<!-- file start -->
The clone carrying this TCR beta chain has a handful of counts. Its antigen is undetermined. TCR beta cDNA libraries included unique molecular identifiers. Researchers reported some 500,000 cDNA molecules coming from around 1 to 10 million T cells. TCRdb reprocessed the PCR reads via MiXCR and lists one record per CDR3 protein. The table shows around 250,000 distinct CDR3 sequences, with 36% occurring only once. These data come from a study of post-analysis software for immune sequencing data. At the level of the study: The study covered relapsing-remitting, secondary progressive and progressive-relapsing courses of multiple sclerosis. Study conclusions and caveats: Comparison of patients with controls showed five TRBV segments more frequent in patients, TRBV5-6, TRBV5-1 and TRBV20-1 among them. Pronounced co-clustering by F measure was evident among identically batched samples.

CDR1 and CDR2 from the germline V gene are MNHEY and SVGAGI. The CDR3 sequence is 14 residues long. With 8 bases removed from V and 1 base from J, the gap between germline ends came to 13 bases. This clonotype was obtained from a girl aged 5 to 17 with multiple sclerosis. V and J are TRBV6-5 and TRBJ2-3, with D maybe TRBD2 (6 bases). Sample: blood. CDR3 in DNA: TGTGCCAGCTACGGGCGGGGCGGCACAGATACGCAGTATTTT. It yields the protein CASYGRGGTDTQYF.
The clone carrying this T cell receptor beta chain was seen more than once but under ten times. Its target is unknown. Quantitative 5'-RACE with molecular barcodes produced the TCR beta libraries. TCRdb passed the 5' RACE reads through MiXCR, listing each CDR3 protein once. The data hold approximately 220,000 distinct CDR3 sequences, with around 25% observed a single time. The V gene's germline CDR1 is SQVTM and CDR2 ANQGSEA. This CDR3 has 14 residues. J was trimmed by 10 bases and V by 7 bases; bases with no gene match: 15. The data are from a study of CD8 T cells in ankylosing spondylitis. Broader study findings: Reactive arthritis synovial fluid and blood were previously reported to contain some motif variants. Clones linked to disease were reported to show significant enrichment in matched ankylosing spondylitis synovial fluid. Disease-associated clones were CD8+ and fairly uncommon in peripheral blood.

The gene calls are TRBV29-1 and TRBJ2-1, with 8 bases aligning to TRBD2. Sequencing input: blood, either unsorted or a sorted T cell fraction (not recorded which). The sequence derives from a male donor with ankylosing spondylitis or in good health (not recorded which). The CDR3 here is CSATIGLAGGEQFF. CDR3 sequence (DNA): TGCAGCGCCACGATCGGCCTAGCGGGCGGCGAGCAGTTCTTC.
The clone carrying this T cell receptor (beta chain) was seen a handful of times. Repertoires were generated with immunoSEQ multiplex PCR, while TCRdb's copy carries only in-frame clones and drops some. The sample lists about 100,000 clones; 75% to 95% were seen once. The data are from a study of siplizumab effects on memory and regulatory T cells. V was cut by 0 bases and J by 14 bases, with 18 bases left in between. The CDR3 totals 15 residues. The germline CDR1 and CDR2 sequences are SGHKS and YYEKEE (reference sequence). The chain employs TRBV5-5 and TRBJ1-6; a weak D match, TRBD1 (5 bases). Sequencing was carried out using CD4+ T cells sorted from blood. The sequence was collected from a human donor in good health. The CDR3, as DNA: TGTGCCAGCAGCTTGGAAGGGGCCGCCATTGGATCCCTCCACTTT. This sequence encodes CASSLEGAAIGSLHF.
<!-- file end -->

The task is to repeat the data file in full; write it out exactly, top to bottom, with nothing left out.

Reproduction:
The clone carrying this TCR beta chain has a handful of counts. Its antigen is undetermined. TCR beta cDNA libraries included unique molecular identifiers. Researchers reported some 500,000 cDNA molecules coming from around 1 to 10 million T cells. TCRdb reprocessed the PCR reads via MiXCR and lists one record per CDR3 protein. The table shows around 250,000 distinct CDR3 sequences, with 36% occurring only once. These data come from a study of post-analysis software for immune sequencing data. At the level of the study: The study covered relapsing-remitting, secondary progressive and progressive-relapsing courses of multiple sclerosis. Study conclusions and caveats: Comparison of patients with controls showed five TRBV segments more frequent in patients, TRBV5-6, TRBV5-1 and TRBV20-1 among them. Pronounced co-clustering by F measure was evident among identically batched samples.

CDR1 and CDR2 from the germline V gene are MNHEY and SVGAGI. The CDR3 sequence is 14 residues long. With 8 bases removed from V and 1 base from J, the gap between germline ends came to 13 bases. This clonotype was obtained from a girl aged 5 to 17 with multiple sclerosis. V and J are TRBV6-5 and TRBJ2-3, with D maybe TRBD2 (6 bases). Sample: blood. CDR3 in DNA: TGTGCCAGCTACGGGCGGGGCGGCACAGATACGCAGTATTTT. It yields the protein CASYGRGGTDTQYF.
The clone carrying this T cell receptor beta chain was seen more than once but under ten times. Its target is unknown. Quantitative 5'-RACE with molecular barcodes produced the TCR beta libraries. TCRdb passed the 5' RACE reads through MiXCR, listing each CDR3 protein once. The data hold approximately 220,000 distinct CDR3 sequences, with around 25% observed a single time. The V gene's germline CDR1 is SQVTM and CDR2 ANQGSEA. This CDR3 has 14 residues. J was trimmed by 10 bases and V by 7 bases; bases with no gene match: 15. The data are from a study of CD8 T cells in ankylosing spondylitis. Broader study findings: Reactive arthritis synovial fluid and blood were previously reported to contain some motif variants. Clones linked to disease were reported to show significant enrichment in matched ankylosing spondylitis synovial fluid. Disease-associated clones were CD8+ and fairly uncommon in peripheral blood.

The gene calls are TRBV29-1 and TRBJ2-1, with 8 bases aligning to TRBD2. Sequencing input: blood, either unsorted or a sorted T cell fraction (not recorded which). The sequence derives from a male donor with ankylosing spondylitis or in good health (not recorded which). The CDR3 here is CSATIGLAGGEQFF. CDR3 sequence (DNA): TGCAGCGCCACGATCGGCCTAGCGGGCGGCGAGCAGTTCTTC.
The clone carrying this T cell receptor (beta chain) was seen a handful of times. Repertoires were generated with immunoSEQ multiplex PCR, while TCRdb's copy carries only in-frame clones and drops some. The sample lists about 100,000 clones; 75% to 95% were seen once. The data are from a study of siplizumab effects on memory and regulatory T cells. V was cut by 0 bases and J by 14 bases, with 18 bases left in between. The CDR3 totals 15 residues. The germline CDR1 and CDR2 sequences are SGHKS and YYEKEE (reference sequence). The chain employs TRBV5-5 and TRBJ1-6; a weak D match, TRBD1 (5 bases). Sequencing was carried out using CD4+ T cells sorted from blood. The sequence was collected from a human donor in good health. The CDR3, as DNA: TGTGCCAGCAGCTTGGAAGGGGCCGCCATTGGATCCCTCCACTTT. This sequence encodes CASSLEGAAIGSLHF.